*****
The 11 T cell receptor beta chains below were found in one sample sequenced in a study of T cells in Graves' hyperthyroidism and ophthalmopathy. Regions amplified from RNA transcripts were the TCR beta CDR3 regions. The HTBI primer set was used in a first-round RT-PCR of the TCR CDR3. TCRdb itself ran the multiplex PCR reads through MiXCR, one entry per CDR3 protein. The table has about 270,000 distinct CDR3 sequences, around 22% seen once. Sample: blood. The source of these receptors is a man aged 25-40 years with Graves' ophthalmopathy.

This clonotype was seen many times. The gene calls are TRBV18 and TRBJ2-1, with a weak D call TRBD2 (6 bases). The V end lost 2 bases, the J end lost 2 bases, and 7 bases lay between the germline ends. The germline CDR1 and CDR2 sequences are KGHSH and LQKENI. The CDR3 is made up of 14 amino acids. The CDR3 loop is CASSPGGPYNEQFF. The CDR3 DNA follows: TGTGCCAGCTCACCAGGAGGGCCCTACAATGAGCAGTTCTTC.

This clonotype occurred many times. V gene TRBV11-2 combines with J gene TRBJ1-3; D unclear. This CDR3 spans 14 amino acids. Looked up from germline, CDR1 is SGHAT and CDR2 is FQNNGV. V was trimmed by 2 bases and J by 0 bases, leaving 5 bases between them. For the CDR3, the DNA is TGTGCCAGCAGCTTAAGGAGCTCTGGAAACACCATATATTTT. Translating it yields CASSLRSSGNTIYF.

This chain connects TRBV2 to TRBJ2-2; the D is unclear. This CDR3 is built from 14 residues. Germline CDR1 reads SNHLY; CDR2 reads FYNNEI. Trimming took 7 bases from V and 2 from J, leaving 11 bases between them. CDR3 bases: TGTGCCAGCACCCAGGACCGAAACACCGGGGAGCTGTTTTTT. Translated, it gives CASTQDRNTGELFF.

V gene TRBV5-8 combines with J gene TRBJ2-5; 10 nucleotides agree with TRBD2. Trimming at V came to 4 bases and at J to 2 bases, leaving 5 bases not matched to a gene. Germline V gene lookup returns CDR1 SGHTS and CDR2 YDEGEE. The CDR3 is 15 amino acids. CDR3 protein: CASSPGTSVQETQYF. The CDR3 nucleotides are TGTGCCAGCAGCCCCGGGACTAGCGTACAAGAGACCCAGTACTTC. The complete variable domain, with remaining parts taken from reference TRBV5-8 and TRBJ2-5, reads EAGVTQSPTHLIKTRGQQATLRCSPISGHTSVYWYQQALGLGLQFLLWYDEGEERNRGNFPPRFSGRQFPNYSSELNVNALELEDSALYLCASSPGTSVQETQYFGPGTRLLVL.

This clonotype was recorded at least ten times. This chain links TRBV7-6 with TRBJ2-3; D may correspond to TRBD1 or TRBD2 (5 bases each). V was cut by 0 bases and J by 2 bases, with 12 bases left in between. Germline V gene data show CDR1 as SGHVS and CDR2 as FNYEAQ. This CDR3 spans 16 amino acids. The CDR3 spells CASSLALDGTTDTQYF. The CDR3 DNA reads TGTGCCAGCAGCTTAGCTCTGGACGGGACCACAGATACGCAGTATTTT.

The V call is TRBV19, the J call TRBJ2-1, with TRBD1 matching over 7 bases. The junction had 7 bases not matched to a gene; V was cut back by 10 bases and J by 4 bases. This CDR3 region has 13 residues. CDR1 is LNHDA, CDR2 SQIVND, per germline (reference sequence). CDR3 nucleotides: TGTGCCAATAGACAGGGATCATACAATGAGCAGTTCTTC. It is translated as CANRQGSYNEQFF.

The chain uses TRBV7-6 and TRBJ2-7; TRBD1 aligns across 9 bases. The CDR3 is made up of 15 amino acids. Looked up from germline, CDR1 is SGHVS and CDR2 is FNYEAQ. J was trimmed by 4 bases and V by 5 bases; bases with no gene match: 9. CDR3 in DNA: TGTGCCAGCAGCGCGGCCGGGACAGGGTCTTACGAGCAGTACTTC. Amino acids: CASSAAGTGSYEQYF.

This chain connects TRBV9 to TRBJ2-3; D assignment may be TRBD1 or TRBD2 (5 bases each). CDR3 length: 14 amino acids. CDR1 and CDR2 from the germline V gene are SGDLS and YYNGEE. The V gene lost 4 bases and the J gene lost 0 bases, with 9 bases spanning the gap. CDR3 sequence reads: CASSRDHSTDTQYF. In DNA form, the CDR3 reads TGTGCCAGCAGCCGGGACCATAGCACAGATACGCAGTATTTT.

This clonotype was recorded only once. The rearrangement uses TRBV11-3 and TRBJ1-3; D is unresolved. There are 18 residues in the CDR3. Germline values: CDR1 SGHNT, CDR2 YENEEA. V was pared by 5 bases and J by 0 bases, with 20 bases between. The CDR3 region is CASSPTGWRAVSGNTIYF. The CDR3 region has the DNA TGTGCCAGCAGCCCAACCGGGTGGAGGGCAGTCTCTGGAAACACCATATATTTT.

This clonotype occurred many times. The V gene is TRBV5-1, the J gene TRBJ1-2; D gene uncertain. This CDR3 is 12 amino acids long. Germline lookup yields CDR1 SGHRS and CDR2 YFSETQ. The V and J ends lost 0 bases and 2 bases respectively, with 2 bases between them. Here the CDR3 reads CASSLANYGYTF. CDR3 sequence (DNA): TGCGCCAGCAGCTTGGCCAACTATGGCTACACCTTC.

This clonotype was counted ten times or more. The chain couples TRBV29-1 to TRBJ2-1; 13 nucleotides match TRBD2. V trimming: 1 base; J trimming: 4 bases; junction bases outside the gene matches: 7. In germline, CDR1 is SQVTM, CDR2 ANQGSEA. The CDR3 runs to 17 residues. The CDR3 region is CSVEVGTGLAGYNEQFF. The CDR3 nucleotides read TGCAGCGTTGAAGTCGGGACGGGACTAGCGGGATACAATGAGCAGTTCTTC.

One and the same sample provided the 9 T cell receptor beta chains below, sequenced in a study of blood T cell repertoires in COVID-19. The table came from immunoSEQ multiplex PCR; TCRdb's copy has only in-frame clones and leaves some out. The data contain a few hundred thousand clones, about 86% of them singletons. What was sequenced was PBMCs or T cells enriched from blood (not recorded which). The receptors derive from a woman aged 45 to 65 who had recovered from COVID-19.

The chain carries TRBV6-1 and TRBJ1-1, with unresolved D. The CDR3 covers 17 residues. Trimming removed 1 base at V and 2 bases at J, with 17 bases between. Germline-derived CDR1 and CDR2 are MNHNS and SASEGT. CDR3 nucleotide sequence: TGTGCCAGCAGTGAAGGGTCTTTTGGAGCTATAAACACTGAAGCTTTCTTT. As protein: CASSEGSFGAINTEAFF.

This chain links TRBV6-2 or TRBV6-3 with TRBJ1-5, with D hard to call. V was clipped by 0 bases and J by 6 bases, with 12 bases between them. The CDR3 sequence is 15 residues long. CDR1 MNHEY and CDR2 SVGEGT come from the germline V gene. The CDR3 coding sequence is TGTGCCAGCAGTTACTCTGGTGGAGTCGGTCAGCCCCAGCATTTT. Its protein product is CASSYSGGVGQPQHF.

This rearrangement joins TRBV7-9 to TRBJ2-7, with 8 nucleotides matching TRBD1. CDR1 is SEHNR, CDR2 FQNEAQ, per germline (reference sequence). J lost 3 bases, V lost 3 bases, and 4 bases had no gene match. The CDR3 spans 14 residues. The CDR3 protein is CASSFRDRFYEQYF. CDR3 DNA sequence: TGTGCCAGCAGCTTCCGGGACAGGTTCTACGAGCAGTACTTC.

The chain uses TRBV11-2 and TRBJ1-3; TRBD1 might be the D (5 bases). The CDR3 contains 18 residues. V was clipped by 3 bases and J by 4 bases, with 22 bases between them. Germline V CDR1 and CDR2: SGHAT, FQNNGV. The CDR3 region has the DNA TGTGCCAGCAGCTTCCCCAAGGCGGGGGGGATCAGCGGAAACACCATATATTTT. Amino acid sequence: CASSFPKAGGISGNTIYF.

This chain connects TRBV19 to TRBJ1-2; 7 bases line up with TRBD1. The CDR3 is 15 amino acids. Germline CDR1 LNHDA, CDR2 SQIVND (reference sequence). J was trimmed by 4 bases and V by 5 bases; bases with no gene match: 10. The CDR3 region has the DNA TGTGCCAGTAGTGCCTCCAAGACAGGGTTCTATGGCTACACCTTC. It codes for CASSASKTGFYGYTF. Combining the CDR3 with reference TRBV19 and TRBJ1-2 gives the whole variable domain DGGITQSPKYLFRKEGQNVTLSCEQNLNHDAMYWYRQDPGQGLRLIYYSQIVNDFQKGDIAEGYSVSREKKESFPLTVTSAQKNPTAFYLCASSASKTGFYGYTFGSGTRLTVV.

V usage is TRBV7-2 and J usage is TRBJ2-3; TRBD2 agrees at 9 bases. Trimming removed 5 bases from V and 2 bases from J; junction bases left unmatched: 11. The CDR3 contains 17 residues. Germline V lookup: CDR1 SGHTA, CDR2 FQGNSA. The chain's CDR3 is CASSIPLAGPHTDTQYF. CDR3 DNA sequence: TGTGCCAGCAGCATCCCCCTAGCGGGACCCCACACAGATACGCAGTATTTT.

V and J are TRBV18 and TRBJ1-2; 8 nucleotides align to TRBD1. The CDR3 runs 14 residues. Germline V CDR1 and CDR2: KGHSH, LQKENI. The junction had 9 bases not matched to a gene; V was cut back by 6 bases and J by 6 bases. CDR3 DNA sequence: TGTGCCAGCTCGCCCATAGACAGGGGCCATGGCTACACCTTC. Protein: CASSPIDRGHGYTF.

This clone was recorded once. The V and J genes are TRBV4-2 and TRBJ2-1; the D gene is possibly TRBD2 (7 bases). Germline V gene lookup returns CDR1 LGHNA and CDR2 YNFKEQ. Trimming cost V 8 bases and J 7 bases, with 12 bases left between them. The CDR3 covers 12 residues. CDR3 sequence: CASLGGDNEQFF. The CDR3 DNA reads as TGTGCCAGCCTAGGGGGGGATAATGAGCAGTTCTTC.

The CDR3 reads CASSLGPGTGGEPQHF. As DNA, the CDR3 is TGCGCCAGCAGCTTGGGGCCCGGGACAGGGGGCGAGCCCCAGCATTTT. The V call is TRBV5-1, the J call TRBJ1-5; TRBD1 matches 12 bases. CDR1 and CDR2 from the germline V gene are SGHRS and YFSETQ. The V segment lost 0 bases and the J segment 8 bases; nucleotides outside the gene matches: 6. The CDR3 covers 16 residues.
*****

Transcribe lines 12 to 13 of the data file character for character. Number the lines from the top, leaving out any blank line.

This clonotype was counted ten times or more. The chain couples TRBV29-1 to TRBJ2-1; 13 nucleotides match TRBD2. V trimming: 1 base; J trimming: 4 bases; junction bases outside the gene matches: 7. In germline, CDR1 is SQVTM, CDR2 ANQGSEA. The CDR3 runs to 17 residues. The CDR3 region is CSVEVGTGLAGYNEQFF. The CDR3 nucleotides read TGCAGCGTTGAAGTCGGGACGGGACTAGCGGGATACAATGAGCAGTTCTTC.

One and the same sample provided the 9 T cell receptor beta chains below, sequenced in a study of blood T cell repertoires in COVID-19. The table came from immunoSEQ multiplex PCR; TCRdb's copy has only in-frame clones and leaves some out. The data contain a few hundred thousand clones, about 86% of them singletons. What was sequenced was PBMCs or T cells enriched from blood (not recorded which). The receptors derive from a woman aged 45 to 65 who had recovered from COVID-19.